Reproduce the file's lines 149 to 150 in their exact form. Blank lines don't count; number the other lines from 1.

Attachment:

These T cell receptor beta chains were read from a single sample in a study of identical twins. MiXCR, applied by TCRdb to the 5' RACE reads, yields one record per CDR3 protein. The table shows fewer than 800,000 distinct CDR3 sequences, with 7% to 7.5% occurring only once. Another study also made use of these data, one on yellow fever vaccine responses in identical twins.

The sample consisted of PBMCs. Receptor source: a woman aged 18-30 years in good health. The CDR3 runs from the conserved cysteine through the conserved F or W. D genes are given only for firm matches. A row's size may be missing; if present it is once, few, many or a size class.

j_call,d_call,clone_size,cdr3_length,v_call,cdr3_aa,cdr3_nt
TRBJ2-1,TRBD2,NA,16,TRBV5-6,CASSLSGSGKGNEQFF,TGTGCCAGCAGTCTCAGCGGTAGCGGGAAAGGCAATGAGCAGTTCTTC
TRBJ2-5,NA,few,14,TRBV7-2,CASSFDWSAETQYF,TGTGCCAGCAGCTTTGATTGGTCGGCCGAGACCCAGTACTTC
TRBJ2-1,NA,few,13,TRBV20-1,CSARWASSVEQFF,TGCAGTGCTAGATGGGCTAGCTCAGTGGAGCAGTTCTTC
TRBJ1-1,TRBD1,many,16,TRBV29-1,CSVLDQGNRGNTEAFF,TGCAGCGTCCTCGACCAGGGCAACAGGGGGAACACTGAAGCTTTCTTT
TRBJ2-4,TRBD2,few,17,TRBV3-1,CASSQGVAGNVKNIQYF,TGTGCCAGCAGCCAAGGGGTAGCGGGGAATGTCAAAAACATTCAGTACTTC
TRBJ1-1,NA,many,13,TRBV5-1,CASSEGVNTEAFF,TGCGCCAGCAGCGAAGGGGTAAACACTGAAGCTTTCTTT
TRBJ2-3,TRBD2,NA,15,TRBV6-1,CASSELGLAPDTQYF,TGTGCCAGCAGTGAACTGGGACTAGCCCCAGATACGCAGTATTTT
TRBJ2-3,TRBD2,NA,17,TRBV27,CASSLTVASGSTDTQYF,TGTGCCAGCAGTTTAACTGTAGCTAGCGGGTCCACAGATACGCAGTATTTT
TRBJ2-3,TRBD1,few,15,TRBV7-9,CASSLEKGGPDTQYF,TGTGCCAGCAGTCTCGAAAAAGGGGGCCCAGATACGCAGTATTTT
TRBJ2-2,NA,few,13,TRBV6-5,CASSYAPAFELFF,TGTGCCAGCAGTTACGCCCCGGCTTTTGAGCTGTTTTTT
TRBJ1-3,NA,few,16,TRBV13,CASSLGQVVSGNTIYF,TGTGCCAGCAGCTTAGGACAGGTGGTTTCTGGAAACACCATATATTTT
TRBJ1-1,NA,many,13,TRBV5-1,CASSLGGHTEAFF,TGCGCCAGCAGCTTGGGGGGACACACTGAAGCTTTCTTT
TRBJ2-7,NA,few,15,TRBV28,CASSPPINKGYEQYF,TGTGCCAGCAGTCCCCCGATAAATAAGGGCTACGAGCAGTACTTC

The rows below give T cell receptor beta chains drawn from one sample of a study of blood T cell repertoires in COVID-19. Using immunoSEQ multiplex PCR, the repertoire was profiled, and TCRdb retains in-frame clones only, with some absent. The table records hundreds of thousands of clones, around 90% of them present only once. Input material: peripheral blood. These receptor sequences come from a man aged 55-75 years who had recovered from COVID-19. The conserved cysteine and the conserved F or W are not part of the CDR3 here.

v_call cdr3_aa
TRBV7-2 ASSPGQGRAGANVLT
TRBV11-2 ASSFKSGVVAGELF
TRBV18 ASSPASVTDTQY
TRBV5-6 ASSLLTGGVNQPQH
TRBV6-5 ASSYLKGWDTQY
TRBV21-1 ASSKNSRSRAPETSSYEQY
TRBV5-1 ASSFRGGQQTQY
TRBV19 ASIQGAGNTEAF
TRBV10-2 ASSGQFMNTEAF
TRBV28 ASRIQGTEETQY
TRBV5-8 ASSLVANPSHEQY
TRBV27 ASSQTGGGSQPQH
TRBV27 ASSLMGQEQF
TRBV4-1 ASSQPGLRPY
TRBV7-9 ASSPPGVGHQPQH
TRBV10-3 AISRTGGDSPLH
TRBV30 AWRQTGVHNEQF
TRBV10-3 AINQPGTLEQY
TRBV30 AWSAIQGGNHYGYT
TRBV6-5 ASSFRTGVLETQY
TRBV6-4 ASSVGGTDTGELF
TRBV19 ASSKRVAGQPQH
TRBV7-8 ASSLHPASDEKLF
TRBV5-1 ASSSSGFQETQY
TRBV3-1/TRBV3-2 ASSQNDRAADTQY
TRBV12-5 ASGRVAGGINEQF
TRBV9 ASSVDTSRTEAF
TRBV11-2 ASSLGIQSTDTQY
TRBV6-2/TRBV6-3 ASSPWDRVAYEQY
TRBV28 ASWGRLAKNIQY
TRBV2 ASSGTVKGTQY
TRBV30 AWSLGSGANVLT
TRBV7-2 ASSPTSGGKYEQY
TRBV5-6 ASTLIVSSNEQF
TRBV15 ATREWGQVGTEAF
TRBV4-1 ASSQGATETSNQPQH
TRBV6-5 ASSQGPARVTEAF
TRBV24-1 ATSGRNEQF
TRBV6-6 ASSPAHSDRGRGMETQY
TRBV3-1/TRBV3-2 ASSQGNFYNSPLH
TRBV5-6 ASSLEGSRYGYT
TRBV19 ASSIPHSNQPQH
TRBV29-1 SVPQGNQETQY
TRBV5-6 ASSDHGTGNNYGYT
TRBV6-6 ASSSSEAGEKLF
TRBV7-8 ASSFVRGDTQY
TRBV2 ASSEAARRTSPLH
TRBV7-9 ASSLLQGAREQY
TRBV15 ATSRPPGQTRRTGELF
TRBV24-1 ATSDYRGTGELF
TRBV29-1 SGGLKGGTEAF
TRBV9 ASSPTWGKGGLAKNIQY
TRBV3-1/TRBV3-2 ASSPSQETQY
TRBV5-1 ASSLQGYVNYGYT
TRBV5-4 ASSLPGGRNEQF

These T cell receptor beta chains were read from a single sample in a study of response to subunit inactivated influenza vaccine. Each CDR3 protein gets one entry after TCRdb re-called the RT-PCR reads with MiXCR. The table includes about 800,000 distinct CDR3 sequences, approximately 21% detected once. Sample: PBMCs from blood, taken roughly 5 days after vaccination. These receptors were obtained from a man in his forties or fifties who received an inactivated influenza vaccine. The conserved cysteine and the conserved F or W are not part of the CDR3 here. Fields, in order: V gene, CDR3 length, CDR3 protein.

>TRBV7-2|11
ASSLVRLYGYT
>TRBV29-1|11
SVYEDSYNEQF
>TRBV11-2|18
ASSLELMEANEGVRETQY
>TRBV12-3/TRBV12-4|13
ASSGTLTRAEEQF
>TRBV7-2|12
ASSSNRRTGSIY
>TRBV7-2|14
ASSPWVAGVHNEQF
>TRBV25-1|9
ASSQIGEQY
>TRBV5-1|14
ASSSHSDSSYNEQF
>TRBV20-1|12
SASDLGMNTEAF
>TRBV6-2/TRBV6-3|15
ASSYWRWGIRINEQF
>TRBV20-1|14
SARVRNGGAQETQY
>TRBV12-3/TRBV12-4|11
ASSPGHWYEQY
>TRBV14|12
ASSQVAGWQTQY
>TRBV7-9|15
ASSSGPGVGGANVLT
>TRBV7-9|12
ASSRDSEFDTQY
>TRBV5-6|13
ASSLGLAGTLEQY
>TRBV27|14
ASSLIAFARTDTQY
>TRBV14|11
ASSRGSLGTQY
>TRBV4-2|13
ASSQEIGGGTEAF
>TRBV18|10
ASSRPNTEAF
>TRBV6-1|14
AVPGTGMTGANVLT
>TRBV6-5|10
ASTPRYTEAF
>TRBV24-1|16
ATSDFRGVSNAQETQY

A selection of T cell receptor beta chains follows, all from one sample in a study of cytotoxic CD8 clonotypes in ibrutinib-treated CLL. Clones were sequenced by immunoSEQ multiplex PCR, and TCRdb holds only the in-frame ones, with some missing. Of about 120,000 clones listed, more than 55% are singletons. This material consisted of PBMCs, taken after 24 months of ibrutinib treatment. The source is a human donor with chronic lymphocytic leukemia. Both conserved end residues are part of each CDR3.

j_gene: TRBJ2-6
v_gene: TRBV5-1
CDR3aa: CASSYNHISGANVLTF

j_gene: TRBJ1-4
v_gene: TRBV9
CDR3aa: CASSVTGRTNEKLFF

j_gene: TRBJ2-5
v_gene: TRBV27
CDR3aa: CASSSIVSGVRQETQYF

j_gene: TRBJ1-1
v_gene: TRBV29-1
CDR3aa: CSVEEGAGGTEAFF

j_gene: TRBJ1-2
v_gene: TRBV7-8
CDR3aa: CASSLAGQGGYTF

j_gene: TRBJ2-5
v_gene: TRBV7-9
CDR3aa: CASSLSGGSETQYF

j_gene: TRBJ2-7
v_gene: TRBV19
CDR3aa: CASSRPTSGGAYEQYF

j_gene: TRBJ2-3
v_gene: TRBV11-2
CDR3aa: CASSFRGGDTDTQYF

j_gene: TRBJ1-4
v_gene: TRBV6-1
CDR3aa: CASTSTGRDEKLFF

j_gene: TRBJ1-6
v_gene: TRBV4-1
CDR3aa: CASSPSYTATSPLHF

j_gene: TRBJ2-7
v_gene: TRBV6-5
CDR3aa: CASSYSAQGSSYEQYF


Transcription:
j_gene: TRBJ1-6
v_gene: TRBV4-1